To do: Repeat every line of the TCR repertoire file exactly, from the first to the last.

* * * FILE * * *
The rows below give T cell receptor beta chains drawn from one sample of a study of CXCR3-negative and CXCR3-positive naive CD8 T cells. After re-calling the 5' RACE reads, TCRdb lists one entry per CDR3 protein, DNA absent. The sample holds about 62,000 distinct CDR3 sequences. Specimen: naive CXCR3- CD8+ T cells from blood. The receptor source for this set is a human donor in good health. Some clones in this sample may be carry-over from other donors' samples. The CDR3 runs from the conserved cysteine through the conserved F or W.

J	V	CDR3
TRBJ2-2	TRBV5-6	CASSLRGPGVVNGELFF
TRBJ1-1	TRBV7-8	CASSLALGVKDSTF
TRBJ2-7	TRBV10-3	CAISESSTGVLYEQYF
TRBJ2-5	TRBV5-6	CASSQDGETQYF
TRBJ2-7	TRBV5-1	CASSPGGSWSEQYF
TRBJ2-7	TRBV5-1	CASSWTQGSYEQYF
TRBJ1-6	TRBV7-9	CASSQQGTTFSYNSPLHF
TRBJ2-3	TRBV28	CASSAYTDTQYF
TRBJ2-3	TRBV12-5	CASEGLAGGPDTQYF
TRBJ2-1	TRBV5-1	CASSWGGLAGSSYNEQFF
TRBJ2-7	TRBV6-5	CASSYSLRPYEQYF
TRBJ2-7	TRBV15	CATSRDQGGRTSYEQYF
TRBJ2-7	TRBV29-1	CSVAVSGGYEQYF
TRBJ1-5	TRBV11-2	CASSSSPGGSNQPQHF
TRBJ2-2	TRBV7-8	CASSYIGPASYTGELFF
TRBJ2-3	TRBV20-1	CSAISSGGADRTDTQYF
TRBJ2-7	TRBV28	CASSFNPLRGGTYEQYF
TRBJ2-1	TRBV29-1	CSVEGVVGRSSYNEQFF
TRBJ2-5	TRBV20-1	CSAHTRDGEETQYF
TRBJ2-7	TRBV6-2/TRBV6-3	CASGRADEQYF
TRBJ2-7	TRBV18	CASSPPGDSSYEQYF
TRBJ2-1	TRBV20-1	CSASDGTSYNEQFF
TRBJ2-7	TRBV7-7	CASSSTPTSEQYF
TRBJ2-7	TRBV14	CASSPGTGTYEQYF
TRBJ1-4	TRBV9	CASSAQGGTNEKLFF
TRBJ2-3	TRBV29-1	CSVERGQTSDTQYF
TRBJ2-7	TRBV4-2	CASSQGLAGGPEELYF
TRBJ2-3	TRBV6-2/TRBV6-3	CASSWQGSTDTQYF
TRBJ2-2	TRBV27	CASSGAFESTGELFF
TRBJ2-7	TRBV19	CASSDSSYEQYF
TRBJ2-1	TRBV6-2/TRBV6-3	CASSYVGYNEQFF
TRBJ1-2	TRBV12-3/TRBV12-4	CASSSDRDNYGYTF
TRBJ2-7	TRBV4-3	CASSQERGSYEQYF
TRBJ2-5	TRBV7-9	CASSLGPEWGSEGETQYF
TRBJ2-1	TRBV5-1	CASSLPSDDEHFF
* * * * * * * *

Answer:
The rows below give T cell receptor beta chains drawn from one sample of a study of CXCR3-negative and CXCR3-positive naive CD8 T cells. After re-calling the 5' RACE reads, TCRdb lists one entry per CDR3 protein, DNA absent. The sample holds about 62,000 distinct CDR3 sequences. Specimen: naive CXCR3- CD8+ T cells from blood. The receptor source for this set is a human donor in good health. Some clones in this sample may be carry-over from other donors' samples. The CDR3 runs from the conserved cysteine through the conserved F or W.

J	V	CDR3
TRBJ2-2	TRBV5-6	CASSLRGPGVVNGELFF
TRBJ1-1	TRBV7-8	CASSLALGVKDSTF
TRBJ2-7	TRBV10-3	CAISESSTGVLYEQYF
TRBJ2-5	TRBV5-6	CASSQDGETQYF
TRBJ2-7	TRBV5-1	CASSPGGSWSEQYF
TRBJ2-7	TRBV5-1	CASSWTQGSYEQYF
TRBJ1-6	TRBV7-9	CASSQQGTTFSYNSPLHF
TRBJ2-3	TRBV28	CASSAYTDTQYF
TRBJ2-3	TRBV12-5	CASEGLAGGPDTQYF
TRBJ2-1	TRBV5-1	CASSWGGLAGSSYNEQFF
TRBJ2-7	TRBV6-5	CASSYSLRPYEQYF
TRBJ2-7	TRBV15	CATSRDQGGRTSYEQYF
TRBJ2-7	TRBV29-1	CSVAVSGGYEQYF
TRBJ1-5	TRBV11-2	CASSSSPGGSNQPQHF
TRBJ2-2	TRBV7-8	CASSYIGPASYTGELFF
TRBJ2-3	TRBV20-1	CSAISSGGADRTDTQYF
TRBJ2-7	TRBV28	CASSFNPLRGGTYEQYF
TRBJ2-1	TRBV29-1	CSVEGVVGRSSYNEQFF
TRBJ2-5	TRBV20-1	CSAHTRDGEETQYF
TRBJ2-7	TRBV6-2/TRBV6-3	CASGRADEQYF
TRBJ2-7	TRBV18	CASSPPGDSSYEQYF
TRBJ2-1	TRBV20-1	CSASDGTSYNEQFF
TRBJ2-7	TRBV7-7	CASSSTPTSEQYF
TRBJ2-7	TRBV14	CASSPGTGTYEQYF
TRBJ1-4	TRBV9	CASSAQGGTNEKLFF
TRBJ2-3	TRBV29-1	CSVERGQTSDTQYF
TRBJ2-7	TRBV4-2	CASSQGLAGGPEELYF
TRBJ2-3	TRBV6-2/TRBV6-3	CASSWQGSTDTQYF
TRBJ2-2	TRBV27	CASSGAFESTGELFF
TRBJ2-7	TRBV19	CASSDSSYEQYF
TRBJ2-1	TRBV6-2/TRBV6-3	CASSYVGYNEQFF
TRBJ1-2	TRBV12-3/TRBV12-4	CASSSDRDNYGYTF
TRBJ2-7	TRBV4-3	CASSQERGSYEQYF
TRBJ2-5	TRBV7-9	CASSLGPEWGSEGETQYF
TRBJ2-1	TRBV5-1	CASSLPSDDEHFF